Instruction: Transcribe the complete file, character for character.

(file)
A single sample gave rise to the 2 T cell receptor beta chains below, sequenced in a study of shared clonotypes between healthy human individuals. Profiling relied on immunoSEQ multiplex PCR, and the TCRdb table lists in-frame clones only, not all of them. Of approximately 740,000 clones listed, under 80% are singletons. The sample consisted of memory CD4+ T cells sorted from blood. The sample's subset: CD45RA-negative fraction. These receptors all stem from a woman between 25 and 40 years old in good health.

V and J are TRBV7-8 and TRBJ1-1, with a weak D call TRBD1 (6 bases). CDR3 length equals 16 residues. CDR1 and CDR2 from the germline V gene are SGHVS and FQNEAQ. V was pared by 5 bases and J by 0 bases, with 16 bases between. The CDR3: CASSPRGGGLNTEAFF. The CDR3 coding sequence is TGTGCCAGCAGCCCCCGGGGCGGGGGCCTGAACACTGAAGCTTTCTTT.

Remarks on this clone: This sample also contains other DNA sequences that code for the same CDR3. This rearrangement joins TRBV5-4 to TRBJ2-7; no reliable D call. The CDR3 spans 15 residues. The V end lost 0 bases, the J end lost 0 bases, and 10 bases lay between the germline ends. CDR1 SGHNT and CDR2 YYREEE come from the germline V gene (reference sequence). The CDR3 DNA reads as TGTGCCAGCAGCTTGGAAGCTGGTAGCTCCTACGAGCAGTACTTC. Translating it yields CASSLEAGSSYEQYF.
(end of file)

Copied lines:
A single sample gave rise to the 2 T cell receptor beta chains below, sequenced in a study of shared clonotypes between healthy human individuals. Profiling relied on immunoSEQ multiplex PCR, and the TCRdb table lists in-frame clones only, not all of them. Of approximately 740,000 clones listed, under 80% are singletons. The sample consisted of memory CD4+ T cells sorted from blood. The sample's subset: CD45RA-negative fraction. These receptors all stem from a woman between 25 and 40 years old in good health.

V and J are TRBV7-8 and TRBJ1-1, with a weak D call TRBD1 (6 bases). CDR3 length equals 16 residues. CDR1 and CDR2 from the germline V gene are SGHVS and FQNEAQ. V was pared by 5 bases and J by 0 bases, with 16 bases between. The CDR3: CASSPRGGGLNTEAFF. The CDR3 coding sequence is TGTGCCAGCAGCCCCCGGGGCGGGGGCCTGAACACTGAAGCTTTCTTT.

Remarks on this clone: This sample also contains other DNA sequences that code for the same CDR3. This rearrangement joins TRBV5-4 to TRBJ2-7; no reliable D call. The CDR3 spans 15 residues. The V end lost 0 bases, the J end lost 0 bases, and 10 bases lay between the germline ends. CDR1 SGHNT and CDR2 YYREEE come from the germline V gene (reference sequence). The CDR3 DNA reads as TGTGCCAGCAGCTTGGAAGCTGGTAGCTCCTACGAGCAGTACTTC. Translating it yields CASSLEAGSSYEQYF.